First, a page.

Construction on HK’s Sha Tin-Central rail link allowed to proceed without required forms as workers were in a rush, senior MTR Corp manager says

02-Feb-2019 Intellasia | South China Morning Post | 6:00 AM Print This Post

Hong Kong’s embattled railway operator drew more fire on Friday over a construction scandal gripping its most expensive project, with the suggestion that its on-site managers let the main contractor carry on works without the proper papers because they were in a rush to get the job done.

With Leighton Contractors (Asia) having failed to submit more than 60 per cent of inspection documents for work at the troubled Hung Hom station of the HK$97.1 billion (US$12.4 billion) Sha Tin-Central link, transport minister Frank Chan Fan told lawmakers the government had reported the matter to police.

The proportion of the documents that had gone missing was even higher than the 40 per cent reported earlier this week. The new figure was disclosed by the MTR Corporation, which is overseeing the project, at a Legislative Council railway subcommittee meeting on Friday.

Speaking after the meeting, MTR Corp managing director Jacob Kam Chak-pui said: “[Site staff] suggested that because of the rush in the construction programme, they approved the work on site but could not get the documentation afterwards.”

“But I have no proof of this,” he added.

During the meeting, MTR Corp divisional general manager James Chow So-hung said the completed forms should have been uploaded to an online platform by Leighton.

The documents cover three areas of the link’s Hung Hom station, which is at the centre of a scandal involving alleged shoddy building work.

The rail giant told lawmakers on Friday that 357 of the 572 forms were missing. Only 16 out of 59 forms for the station’s north approach tunnel had been found. Twenty-five out of 39 forms for the south approach tunnel had been retrieved, while only 174 of 474 forms concerning stabling sidings the sidetracks where trains park were available.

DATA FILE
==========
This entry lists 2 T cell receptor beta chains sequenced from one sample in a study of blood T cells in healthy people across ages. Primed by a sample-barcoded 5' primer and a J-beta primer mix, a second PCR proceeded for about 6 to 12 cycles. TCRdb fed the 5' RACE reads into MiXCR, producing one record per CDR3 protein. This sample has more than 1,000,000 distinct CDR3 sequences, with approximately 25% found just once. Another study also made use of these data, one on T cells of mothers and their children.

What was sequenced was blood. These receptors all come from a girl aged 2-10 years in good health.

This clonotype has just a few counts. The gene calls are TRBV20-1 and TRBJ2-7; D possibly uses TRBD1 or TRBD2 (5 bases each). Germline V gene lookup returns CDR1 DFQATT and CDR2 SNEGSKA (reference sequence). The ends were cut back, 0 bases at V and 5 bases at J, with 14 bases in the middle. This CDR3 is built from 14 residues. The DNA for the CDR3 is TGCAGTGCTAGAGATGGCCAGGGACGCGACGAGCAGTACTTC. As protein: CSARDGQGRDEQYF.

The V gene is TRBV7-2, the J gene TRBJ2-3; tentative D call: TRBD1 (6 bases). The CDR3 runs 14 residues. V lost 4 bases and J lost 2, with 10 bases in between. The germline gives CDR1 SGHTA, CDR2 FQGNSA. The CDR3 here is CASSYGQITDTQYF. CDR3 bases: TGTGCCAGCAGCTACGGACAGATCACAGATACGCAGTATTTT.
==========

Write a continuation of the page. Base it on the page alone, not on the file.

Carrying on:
Kam later conceded that the missing documents might never be found.

“We suspect there may not be any documentation,” he said, adding that the railway firm would claim damages against Leighton if the project is further delayed.

He said the MTR Corp would “seriously follow up” on staff who had deviated from protocol.

During the meeting, Kam surprised legislators by praising their criticism of his company.

“The scolding from lawmakers is good,” he said.

The transport minister, who was present at the session, said police had been informed of the new developments.

“For the relevant incidents… the government has referred them to law enforcement,” Chan said. He declined to explain why no arrests had been made.

Asked if the MTR Corp and Leighton employees involved could have left Hong Kong, Chan said the city’s law enforcement services could deal with the situation.

He said the MTR Corp had been asked to conduct an internal audit and submit a report before the end of March, and that the government would inspect nine other stations on the rail link.

Lawmaker and former rail boss Michael Tien Puk-sun rejected Kam’s theory, saying that workers could not have continued the construction without the forms, as suppliers would not release the necessary materials.

Instead, Tien said, MTR Corp and Leighton staff could have conspired to delete the forms.

“After everything is recorded and put into the computer, both sides have people that got involved in deleting data,” the lawmaker said, adding that this would amount to criminal fraud.

Civic Party lawmaker Tanya Chan said it was unacceptable for the government to continue paying the rail company as it had performed poorly.

“The government is still paying the bills, they are still paying the MTR Corp management fees,” she said.

One section of the rail link that joins the Ma On Shan Line and West Rail Line was supposed to commence operations in the middle of this year.

Frank Chan said the government would consider many factors, including safety and capacity, before deciding whether the link should be partially opened.


Category: Hong Kong

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